But if you are a predator and your chances of a meal depend on getting close enough to a potential victim, then you might have some problems.

Already getting close is challenging (ask felidae and canidae), therefore once you are close enough to launch an attack, you want to be sure it succeeds: that's why the big cats go for the throat (preventing suffocation or disarticulation of the neck has not yet been solved by natural selection) or for a more pragmatic disembowelment.

And while snapping can project small creatures in the air, for bigger sizes you might have more problems.

Also keep in mind that, due to the difference in acoustic impedance, you will be transferring very few energy into the sonic wave, and most of it into your own body: this is why the only predator I am aware of using "finger snaps" as offensive mechanism is a crab living under water.

$\endgroup$
  • 1
    $\begingroup$ As well as the pistol shrimp, it has been suggested that sperm whales can also stun prey (and outright kill smaller creatures) with focussed sonar. Also doen underwater, of course. $\endgroup$ – Starfish Prime May 18 at 10:46
1
$\begingroup$

The plates click and tail whip produce a shockwave in all directions, a great defensive mechanism, but rather wasteful for a predator.

A predator would want to direct all that energy at it's target for most damage and range.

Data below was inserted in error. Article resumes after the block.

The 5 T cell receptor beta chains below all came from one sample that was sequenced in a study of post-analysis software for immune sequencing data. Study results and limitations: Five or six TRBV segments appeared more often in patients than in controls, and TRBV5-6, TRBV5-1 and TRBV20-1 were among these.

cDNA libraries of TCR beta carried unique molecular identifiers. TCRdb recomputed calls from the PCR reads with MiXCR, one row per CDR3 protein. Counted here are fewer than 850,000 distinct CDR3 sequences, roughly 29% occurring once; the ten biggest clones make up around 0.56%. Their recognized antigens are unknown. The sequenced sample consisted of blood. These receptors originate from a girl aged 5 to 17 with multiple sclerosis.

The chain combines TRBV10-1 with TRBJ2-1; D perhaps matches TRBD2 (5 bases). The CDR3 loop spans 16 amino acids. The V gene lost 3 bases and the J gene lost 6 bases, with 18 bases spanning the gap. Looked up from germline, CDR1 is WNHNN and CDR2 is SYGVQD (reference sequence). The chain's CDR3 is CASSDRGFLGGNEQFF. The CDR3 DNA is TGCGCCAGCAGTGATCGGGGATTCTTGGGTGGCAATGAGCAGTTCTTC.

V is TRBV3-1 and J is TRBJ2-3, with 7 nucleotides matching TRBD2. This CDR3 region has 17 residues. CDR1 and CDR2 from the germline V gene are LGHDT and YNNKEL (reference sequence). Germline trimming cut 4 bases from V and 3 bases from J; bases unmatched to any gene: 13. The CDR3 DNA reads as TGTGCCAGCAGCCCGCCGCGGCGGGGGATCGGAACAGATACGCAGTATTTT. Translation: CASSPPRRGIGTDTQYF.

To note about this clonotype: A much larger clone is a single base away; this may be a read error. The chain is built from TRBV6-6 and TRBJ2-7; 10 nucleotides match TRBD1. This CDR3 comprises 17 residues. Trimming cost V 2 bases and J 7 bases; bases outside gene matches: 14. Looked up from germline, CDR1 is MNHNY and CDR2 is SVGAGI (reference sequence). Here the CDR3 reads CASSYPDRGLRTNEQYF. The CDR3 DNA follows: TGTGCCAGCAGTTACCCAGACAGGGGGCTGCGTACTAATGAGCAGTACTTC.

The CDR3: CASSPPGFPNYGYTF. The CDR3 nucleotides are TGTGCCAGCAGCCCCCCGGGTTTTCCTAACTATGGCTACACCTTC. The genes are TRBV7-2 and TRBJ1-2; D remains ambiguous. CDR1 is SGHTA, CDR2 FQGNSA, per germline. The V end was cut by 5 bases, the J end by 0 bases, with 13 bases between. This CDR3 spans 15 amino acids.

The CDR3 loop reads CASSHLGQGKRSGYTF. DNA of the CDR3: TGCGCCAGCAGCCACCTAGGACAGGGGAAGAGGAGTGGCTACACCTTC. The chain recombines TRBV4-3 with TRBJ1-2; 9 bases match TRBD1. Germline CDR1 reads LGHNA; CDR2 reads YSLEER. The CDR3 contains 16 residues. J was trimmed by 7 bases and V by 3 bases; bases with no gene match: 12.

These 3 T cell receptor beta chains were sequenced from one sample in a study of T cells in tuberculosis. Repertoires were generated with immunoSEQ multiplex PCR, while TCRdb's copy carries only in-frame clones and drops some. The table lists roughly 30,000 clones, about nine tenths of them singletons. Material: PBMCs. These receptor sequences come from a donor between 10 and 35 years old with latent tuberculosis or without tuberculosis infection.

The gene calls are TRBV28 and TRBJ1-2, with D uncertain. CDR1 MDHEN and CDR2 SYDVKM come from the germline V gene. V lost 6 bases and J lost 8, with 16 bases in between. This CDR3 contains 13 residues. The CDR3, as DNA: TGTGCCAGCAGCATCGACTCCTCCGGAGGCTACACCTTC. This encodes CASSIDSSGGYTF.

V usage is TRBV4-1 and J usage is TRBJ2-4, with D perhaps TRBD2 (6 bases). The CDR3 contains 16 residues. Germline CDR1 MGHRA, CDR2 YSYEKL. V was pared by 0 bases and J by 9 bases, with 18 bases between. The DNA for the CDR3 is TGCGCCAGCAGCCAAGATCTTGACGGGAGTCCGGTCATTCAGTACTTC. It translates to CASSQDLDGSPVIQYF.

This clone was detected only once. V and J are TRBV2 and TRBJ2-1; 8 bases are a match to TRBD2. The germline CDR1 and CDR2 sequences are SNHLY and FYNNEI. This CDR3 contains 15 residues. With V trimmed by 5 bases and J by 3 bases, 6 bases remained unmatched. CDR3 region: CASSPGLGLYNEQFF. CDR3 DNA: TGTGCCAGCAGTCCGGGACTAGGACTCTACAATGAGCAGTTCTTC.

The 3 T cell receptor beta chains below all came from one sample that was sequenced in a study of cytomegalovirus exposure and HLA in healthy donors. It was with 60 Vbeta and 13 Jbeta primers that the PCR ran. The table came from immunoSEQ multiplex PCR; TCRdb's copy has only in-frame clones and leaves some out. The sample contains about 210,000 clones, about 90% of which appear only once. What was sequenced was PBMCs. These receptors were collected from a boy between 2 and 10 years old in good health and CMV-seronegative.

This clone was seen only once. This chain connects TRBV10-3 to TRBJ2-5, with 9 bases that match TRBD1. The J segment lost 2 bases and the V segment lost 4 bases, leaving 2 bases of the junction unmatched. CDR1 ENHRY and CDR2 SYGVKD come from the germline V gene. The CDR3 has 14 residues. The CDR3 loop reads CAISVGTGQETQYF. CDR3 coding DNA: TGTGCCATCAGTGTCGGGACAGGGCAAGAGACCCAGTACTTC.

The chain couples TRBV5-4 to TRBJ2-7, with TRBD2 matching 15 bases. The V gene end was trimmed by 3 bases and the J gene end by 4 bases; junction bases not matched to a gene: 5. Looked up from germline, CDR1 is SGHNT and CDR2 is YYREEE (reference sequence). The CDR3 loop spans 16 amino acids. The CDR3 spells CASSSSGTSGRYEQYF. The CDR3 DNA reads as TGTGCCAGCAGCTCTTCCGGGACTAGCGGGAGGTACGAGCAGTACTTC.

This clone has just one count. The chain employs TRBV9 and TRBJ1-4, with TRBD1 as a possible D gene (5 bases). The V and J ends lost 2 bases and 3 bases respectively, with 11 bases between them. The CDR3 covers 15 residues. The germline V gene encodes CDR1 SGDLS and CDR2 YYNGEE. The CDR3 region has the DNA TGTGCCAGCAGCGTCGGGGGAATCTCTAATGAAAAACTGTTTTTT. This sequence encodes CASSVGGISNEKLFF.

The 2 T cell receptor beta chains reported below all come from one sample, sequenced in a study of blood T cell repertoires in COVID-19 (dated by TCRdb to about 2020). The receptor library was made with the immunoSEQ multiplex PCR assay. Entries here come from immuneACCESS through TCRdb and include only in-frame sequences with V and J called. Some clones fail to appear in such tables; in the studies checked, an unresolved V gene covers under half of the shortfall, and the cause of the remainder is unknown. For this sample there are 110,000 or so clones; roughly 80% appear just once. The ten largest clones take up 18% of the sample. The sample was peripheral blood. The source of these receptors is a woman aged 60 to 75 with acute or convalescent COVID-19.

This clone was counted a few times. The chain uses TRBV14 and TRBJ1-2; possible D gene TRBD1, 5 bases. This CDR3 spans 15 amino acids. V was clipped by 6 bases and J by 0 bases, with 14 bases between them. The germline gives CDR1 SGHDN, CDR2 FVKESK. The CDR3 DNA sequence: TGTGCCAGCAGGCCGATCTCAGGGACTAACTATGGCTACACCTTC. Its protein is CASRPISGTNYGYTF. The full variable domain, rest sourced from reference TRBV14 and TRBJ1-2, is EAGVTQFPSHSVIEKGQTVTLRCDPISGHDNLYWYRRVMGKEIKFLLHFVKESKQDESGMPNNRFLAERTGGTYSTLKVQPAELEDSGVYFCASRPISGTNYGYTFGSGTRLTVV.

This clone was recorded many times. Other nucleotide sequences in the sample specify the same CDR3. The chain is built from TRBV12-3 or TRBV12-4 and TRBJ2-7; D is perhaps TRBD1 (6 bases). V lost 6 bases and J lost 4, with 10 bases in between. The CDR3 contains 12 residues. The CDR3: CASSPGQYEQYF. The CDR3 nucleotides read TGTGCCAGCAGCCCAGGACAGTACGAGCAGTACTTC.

I propose some form of air pressure based shock tube.

enter image description here

Put simply, it consists of a closed tube divided into two sections, one with high air pressure, another with low air pressure. By opening or breaking the divider between the two sections a directional shock wave is created and forced down the tube. Although the wave will disperse in a shot gun like manner at the end of the tube.

A great example of this on a small scale is shown here:

https://youtu.be/o7J6JQUhr34

Your animal is going to need a few things to be able to this. A straight tube like cavity. A one way air valve at one end which air can be forced into. Some form of muscle controlled diaphragm in the middle of the tube and opening flap at the other end that is opened by the force of the shock wave as opposed to being controlled by muscles, otherwise all you'll have is an air cannon.

I envisage all of this will be linked to its respiratory and nasal system.

I haven't done the maths, but unless your animal is only taking out small prey, it'll need a larger tube than something like an elephants trunk, meaning that the tube will start in it's torso and limit any actual aiming of the wave to directly in front of it. Also, this animal will be a lot more hollow than a rhino.

Possible additions could include a heating or restricting mechanism for the compressed air section, to really jack that air pressure up.

$\endgroup$

Your Answer

By clicking “Post Your Answer”, you agree to our terms of service, privacy policy and cookie policy

Not the answer you're looking for? Browse other questions tagged or ask your own question.